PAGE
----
Posts Tagged ‘Great Challenges’

(Re)setting expectations for TEDMED 2014

What do I expect from TEDMED 2014?

Nothing. And I mean that in the best possible way.

20130417-002033.jpgI am eager to approach the experience with the same open-minded innocence I had last year, my first time as a TEDMED delegate. Because I didn’t know what to expect, I was rewarded with one surprise after another, one chance encounter after another, one new idea after another washing over me.

Going in to last year’s conference, I did know this, from TEDMED’s own description:

TEDMED is a global community dedicated to unlocking imagination in service of health and medicine. Our goal is to seed the innovations of today, making possible the breakthroughs of tomorrow…for a healthier, more vibrant humanity.

I knew I’d be meeting some of the most groundbreaking, creative minds in health and medicine, in person and onstage. I knew I’d be challenged to look at sickness and healing in entirely new ways. I knew I’d be in for an adventure.

20130418-221717.jpgI was certainly right about all that. But there was so much more, true to last year’s theme of “unexpected connections.”

At TEDMED 2013 I made invaluable connections, both in my brain and in the real world of the healthcare education and advocacy work I do. This year, I hope to come away with the same.

I don’t expect this year to be exactly the same, in part because I’m not the same person I was 18 months ago. Really, none of us are. Certainly, the fields of health and medicine aren’t. Neither is my professional and personal network.

photoDuring and after the conference, I became an active member of the TEDMED Great Challenges community, which explores the most complex issues in health and medicine today — “knotty issues that cannot be fixed with a simple cure and require a deeper understanding to truly resolve.” I’m always pondering the Great Challenges topic closest to my heart, The Role of the Patient. Since last year’s conference, I’ve moderated live online events for TEDMED Great Challenges and contributed a post to the TEDMED blog.

I made some phenomenal personal and professional connections, including one that led to the work I do now with Consumer Reports Health for the Choosing Wisely campaign.

WalkingGalleryJacketLast year, I also had conversations at TEDMED with my friend Juliet Rogers about Functional Medicine, which introduced me to a philosophy of healthcare that I now practice, and it has utterly transformed my health. That’s why you’ll see me at TEDMED 2014 wearing my jacket painted by Regina Holliday, as a member of The Walking Gallery and in celebration of my newfound wellness.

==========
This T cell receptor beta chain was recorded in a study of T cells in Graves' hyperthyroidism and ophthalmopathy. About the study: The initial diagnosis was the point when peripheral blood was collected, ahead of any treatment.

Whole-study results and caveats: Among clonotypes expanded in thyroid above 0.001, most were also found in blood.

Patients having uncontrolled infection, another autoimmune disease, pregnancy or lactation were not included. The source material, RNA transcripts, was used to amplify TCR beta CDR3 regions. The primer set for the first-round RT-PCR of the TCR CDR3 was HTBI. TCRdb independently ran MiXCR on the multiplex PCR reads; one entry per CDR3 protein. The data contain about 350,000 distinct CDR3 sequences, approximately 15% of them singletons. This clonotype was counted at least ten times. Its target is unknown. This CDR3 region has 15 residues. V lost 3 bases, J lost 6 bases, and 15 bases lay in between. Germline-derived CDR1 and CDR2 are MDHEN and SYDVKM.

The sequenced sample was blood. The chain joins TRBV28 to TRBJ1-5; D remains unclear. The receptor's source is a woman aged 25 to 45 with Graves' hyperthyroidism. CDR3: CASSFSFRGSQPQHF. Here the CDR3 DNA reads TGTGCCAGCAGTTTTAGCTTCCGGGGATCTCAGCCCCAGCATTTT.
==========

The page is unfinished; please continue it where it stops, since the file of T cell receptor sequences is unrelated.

The speakers and delegates I will learn from and meet this year won’t be the same as last year, and I don’t expect the experience to be the same. In fact, I hope it’s not.

Because TEDMED is immersive, I can’t promise to blog every day. But, if it’s anything like last year, I’ll want to share my experience, even if it means losing a little sleep in the process. As I recall, I returned to my hotel every night far too stimulated to fall asleep right away.

That part, I hope will be just the same as last year, no matter where inspiration and my imagination lead me.

Follow along with my experience on Twitter, Facebook and Tumblr, and check back here for updates.

Read all my posts from last year here.

Using my words

I don’t always express myself with the written word. Sometimes I do it with the spoken word — on camera or over a microphone.

MicrophoneI recently had the pleasure of serving as a moderator for a TEDMED Great Challenges live event on the topic: ‘Where Health Begins: Social Determinants of Health,’ where experts discussed how healthier choices and better care can be brought to every community.

Another thoroughly enjoyable experience was being a guest on the ‘Night Shift with Tony Trupiano’ radio show, where I discussed politics at the height of the U.S. government shutdown.

Every time I get to do something like this, I only want to do it more. It gives me the same thrill as performing onstage in a theater always has. The only difference is that I’m using my words instead of someone else’s.

Photo credit: Rusty Sheriff

What drives wellness may surprise you

In preparation to moderate a TEDMED Great Challenges Google+ Hangout on September 12, I spoke to one of the panel discussion experts about the topic: social determinants of health.

photoOnly about 25 percent of our health and wellness happens in a medical office. The rest? It’s determined by our social circumstances: environment, socio-economic status, education level and much more. Increasingly, healthcare experts and organizations are seeking ways to make this other 75 percent more central to care as a way to create healthier individuals and communities.

Read more in the post I wrote for Eclectablog.

« « View Older Posts